Kenneth Hale - The Polyglot Who Served The Native Languages

All over the world, there are polyglots who study and work hard towards their end goal of polyglotism. Some of them concentrate on the current languages of the world including Spanish, Latin, Greek and many others. While some concentrate on a specific area, such as Kenneth Hale.

Kenneth Locke Hale was born on August 15, 1934 in Evanston, Illinois and passed away on October 8, 2001. While he was a linguist at the Massachusetts Institute of Technology, or MIT, his specialty was the endangered languages and those that were not studied before. These included many different Native American including Ulwa and Navajo.

He had previously studied at the University of Arizona from 1952 and graduated with his doctorate degree from Indiana University Bloomington in 1959. His thesis for his doctorate degree was about Papago grammar. He went on to teach at the University of Illinois at Urbana-Champaign between 1961 and 1963. In 1963 he started teaching for his alma mater, University of Arizona, Tuscon and stayed there until 1966. He was then employed in many different positions at MIT from 1967 until 1999 when he retired.

He had learned Tohono O'odham as a child along with Spanish. During his high school days his roommates taught him Jemez, Hopi, and Navajo. He had also become fluent in Warlpiri and had taught his sons, Caleb and Ezra, the language as well. Ezra had given his fathers eulogy in the language.

His biggest contribution to the linguistic area was the theory that many languages had a characteristic for structuring their phrases different than other languages. He claimed these languages show a group of properties that are grouped together, which includes words in free order, pronouns that are not spoken, and the ability to spread out the words that were semantically related throughout the sentence.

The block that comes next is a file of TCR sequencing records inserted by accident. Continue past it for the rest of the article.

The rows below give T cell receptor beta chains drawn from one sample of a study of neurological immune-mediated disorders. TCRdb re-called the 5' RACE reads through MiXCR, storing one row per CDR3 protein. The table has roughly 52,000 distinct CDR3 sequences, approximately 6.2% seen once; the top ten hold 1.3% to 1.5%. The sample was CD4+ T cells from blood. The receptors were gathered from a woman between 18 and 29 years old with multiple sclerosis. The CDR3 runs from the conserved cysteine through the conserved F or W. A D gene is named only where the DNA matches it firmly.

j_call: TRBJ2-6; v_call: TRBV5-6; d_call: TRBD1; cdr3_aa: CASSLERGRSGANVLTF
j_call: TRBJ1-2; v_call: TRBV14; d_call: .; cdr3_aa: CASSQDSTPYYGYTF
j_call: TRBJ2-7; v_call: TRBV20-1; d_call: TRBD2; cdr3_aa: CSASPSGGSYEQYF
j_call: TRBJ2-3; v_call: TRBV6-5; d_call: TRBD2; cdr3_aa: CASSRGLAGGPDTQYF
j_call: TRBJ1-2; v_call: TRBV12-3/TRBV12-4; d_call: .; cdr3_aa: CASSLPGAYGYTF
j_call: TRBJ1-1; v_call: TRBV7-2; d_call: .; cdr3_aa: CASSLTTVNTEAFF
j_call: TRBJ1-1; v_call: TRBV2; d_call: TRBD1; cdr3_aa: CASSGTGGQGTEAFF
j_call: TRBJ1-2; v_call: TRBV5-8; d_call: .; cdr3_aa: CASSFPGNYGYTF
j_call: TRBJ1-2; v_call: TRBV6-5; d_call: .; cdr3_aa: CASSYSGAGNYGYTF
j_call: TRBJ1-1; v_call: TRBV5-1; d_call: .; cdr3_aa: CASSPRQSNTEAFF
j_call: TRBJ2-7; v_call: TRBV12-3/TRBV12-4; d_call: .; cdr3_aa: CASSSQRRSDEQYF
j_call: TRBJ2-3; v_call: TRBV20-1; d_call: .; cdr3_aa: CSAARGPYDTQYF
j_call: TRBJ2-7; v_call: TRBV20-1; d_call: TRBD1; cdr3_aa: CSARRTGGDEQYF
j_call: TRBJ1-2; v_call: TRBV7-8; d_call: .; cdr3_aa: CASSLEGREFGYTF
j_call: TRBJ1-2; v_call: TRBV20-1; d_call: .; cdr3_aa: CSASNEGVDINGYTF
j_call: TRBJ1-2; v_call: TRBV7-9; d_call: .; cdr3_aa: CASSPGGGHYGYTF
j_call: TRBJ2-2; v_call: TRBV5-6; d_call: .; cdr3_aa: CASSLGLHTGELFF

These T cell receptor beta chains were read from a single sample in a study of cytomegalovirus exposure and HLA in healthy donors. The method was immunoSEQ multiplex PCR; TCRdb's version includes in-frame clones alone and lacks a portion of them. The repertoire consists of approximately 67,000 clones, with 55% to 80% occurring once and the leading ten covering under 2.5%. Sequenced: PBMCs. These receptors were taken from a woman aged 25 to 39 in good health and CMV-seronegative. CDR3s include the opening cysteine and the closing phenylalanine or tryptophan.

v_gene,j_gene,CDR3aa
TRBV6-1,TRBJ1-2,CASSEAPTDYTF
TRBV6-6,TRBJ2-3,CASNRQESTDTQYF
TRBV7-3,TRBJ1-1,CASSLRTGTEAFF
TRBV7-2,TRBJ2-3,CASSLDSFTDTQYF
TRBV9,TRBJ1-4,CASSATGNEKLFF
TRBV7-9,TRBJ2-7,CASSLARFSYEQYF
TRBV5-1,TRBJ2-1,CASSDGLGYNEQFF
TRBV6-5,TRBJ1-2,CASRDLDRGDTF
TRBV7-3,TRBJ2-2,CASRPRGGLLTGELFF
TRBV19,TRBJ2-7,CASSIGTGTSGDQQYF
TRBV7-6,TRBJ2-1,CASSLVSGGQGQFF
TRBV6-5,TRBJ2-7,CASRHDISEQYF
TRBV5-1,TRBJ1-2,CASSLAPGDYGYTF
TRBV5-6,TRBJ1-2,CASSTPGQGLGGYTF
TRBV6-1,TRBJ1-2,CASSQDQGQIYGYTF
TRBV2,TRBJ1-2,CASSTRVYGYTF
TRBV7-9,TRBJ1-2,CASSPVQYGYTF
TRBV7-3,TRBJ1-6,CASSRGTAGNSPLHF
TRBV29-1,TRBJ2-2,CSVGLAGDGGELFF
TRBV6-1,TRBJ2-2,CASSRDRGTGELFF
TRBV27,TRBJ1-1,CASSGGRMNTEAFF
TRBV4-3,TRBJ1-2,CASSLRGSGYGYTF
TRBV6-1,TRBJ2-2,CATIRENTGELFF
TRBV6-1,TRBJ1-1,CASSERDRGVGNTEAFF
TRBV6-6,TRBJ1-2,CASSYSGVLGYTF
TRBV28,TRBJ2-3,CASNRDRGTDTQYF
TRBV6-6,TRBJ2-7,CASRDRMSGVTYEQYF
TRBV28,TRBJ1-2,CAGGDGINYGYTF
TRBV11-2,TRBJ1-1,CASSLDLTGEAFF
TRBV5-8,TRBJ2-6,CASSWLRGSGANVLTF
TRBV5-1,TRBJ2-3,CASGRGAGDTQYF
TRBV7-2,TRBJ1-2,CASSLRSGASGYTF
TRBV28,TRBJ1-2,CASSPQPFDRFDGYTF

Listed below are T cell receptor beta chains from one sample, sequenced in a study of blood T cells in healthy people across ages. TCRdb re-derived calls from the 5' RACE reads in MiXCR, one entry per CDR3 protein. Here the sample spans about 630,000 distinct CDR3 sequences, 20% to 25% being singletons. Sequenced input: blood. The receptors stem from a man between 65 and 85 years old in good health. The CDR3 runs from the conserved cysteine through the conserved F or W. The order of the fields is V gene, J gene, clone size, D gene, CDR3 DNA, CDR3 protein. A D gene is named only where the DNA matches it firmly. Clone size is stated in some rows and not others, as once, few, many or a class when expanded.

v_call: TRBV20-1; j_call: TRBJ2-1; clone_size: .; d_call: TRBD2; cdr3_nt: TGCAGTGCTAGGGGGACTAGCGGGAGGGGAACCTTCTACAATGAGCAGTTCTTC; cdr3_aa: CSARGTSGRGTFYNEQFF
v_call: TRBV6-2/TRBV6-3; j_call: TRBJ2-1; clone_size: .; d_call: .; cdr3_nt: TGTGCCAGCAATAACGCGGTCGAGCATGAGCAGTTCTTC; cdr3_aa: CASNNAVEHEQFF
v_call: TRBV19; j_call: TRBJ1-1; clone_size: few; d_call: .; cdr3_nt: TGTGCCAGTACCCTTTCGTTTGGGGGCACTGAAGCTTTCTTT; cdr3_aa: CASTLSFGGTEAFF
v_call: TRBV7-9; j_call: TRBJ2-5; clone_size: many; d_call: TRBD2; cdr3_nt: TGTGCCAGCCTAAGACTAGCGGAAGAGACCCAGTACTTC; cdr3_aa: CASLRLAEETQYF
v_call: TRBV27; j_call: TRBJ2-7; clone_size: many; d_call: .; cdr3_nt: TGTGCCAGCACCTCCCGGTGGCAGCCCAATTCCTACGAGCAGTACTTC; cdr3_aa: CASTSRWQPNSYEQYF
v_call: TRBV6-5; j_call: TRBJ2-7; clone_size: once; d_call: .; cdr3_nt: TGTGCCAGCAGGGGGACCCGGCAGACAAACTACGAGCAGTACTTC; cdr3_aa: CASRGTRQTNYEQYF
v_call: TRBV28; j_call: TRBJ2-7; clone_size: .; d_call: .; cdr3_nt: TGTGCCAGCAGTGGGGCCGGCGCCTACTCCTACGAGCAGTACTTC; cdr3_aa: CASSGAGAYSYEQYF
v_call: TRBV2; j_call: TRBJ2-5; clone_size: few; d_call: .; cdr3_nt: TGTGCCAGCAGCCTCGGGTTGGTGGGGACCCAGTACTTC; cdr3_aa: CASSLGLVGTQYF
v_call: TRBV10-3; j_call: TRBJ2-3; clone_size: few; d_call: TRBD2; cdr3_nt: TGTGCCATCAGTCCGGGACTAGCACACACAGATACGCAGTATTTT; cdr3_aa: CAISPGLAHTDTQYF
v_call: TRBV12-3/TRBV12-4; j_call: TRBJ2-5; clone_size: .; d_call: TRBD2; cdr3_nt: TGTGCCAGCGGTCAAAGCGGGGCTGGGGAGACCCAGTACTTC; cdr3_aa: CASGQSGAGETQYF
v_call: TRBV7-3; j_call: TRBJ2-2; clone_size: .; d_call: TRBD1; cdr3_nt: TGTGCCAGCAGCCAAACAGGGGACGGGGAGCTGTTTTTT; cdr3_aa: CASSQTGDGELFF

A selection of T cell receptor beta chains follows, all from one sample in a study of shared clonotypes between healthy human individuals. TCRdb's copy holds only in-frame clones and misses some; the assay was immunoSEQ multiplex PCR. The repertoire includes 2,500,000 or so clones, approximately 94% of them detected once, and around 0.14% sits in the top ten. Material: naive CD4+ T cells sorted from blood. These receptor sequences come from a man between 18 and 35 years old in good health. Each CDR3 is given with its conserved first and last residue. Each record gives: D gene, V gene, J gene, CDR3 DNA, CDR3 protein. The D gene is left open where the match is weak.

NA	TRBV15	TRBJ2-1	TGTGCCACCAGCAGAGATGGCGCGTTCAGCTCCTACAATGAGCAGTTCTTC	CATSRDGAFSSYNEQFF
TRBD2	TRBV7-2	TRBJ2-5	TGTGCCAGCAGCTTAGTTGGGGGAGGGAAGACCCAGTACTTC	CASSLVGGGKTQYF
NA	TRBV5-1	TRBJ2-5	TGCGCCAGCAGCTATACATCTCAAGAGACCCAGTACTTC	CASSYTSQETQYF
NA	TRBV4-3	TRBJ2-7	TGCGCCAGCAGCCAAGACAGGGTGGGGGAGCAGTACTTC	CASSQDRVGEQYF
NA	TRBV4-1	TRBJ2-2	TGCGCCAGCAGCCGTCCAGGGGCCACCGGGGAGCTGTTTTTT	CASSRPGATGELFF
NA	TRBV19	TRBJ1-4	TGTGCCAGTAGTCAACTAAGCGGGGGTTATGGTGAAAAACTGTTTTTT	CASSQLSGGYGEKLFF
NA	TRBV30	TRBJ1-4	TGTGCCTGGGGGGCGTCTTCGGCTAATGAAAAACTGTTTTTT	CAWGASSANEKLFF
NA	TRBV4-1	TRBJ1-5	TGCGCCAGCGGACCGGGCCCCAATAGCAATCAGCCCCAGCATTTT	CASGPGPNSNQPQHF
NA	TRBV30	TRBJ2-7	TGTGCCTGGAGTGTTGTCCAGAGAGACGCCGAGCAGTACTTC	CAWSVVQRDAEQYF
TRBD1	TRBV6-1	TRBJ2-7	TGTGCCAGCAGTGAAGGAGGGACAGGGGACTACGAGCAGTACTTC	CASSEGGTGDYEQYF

Not only did he teach the speakers of the native languages of the world about linguistics, but he did it so they could take part in studies regarding the languages. He taught many of the minority languages in linguistic study during a summer school called Navajo Language Academy every year.

He had taught some of the top linguists in Native American languages. These include Ofelia Zepeda, who specializes in Tohono O'odham, La Verne Masayesva Jeanne, who specializes in Hopi, and Jessie Little Doe Baird who specializes in Wampanoag. He also taught Navajo linguists MaryAnn Willie, Ellavina Tsosie Perkins and Paul Platero.

He had always said that it was extremely important to be studying the minority languages that are less commonly studied. He said that a huge variety of linguistic information would not have been found if the only languages that were ever studied were the major languages of the world. He had always thought that every language had something to share even if the number of native speakers was small.

He was elected in 1990 to join the National Academy of Sciences. He had long been an advocate for the many different minority languages across the world and his colleagues from MIT had called him “a voice for the voiceless”.


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